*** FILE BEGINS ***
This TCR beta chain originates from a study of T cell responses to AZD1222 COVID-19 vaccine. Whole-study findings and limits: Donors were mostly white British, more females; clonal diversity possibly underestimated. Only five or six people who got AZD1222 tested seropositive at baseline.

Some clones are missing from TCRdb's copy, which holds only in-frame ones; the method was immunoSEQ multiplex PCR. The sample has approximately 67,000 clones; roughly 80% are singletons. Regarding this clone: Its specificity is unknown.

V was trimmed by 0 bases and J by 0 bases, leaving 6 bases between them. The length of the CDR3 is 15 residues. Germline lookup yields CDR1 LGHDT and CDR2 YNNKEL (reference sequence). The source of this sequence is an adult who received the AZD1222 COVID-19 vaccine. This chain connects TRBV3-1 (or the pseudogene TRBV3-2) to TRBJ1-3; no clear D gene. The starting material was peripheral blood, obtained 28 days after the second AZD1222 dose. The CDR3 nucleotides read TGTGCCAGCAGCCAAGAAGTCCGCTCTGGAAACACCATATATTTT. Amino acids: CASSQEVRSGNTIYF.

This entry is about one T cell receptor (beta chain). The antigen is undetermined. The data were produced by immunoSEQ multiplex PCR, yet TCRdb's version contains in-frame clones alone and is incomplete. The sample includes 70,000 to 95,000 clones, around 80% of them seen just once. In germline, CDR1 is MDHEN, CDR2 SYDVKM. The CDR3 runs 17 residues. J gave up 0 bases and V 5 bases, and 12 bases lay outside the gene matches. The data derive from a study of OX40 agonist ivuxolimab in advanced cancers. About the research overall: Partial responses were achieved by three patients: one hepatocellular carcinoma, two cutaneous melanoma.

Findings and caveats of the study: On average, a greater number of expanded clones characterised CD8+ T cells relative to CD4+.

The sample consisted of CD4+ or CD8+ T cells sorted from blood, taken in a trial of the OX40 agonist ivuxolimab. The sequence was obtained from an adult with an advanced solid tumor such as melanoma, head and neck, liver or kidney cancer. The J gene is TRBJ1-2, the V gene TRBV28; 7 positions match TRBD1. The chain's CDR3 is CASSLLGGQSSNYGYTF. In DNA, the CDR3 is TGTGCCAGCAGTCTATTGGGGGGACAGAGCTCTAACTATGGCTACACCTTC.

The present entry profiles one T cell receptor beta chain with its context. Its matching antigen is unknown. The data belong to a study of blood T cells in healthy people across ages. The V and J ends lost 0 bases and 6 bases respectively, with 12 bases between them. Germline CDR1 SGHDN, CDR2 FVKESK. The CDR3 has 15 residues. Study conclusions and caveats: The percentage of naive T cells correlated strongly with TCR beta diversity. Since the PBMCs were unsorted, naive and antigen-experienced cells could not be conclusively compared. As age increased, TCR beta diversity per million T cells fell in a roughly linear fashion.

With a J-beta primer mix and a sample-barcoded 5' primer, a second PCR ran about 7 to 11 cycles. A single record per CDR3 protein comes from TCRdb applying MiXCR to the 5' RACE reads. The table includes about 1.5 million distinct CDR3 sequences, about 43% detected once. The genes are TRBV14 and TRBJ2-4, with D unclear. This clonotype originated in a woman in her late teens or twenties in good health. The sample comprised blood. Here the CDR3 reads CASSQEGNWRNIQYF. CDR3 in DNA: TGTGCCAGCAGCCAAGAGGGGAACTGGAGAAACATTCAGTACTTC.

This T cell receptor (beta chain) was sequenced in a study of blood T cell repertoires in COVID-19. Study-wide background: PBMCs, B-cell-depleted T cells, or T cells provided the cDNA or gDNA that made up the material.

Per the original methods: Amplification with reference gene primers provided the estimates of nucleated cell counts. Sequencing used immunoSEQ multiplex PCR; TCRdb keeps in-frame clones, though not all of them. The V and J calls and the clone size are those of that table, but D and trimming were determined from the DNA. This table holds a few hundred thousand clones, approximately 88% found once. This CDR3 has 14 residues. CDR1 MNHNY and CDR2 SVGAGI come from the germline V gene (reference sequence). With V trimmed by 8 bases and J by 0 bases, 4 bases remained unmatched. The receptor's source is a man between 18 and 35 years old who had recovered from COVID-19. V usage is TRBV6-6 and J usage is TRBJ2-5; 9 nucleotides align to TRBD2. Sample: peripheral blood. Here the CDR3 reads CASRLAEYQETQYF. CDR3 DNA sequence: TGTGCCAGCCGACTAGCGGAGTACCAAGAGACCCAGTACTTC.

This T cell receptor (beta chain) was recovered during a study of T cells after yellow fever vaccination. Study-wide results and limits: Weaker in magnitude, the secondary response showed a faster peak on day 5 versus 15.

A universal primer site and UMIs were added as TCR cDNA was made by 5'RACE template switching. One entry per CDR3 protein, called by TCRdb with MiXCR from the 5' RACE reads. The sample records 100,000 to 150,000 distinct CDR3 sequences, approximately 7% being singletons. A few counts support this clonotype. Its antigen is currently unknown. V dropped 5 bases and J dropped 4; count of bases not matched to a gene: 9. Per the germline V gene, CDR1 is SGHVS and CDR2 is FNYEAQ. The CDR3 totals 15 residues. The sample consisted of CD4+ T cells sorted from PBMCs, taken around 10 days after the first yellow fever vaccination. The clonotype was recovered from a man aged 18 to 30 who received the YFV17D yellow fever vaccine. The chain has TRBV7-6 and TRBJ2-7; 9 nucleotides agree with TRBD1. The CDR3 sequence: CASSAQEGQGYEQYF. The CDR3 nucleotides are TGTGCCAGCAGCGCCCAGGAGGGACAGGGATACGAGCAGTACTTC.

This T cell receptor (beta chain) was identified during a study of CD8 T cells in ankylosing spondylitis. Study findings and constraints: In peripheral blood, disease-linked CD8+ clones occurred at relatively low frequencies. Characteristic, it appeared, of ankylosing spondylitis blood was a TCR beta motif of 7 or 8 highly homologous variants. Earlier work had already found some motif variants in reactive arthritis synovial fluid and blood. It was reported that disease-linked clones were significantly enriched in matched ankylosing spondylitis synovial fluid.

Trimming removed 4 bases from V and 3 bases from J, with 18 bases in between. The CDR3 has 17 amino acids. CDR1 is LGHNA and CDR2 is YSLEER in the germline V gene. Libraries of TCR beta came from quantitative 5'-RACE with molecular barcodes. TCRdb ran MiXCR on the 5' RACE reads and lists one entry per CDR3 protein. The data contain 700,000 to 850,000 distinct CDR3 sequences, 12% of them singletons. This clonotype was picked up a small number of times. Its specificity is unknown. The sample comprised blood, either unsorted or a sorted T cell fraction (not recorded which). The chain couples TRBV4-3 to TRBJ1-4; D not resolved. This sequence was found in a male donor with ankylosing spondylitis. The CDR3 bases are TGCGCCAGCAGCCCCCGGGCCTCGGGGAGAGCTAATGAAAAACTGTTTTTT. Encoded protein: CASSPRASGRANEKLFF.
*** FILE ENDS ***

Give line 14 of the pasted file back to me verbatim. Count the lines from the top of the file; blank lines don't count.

Trimming removed 4 bases from V and 3 bases from J, with 18 bases in between. The CDR3 has 17 amino acids. CDR1 is LGHNA and CDR2 is YSLEER in the germline V gene. Libraries of TCR beta came from quantitative 5'-RACE with molecular barcodes. TCRdb ran MiXCR on the 5' RACE reads and lists one entry per CDR3 protein. The data contain 700,000 to 850,000 distinct CDR3 sequences, 12% of them singletons. This clonotype was picked up a small number of times. Its specificity is unknown. The sample comprised blood, either unsorted or a sorted T cell fraction (not recorded which). The chain couples TRBV4-3 to TRBJ1-4; D not resolved. This sequence was found in a male donor with ankylosing spondylitis. The CDR3 bases are TGCGCCAGCAGCCCCCGGGCCTCGGGGAGAGCTAATGAAAAACTGTTTTTT. Encoded protein: CASSPRASGRANEKLFF.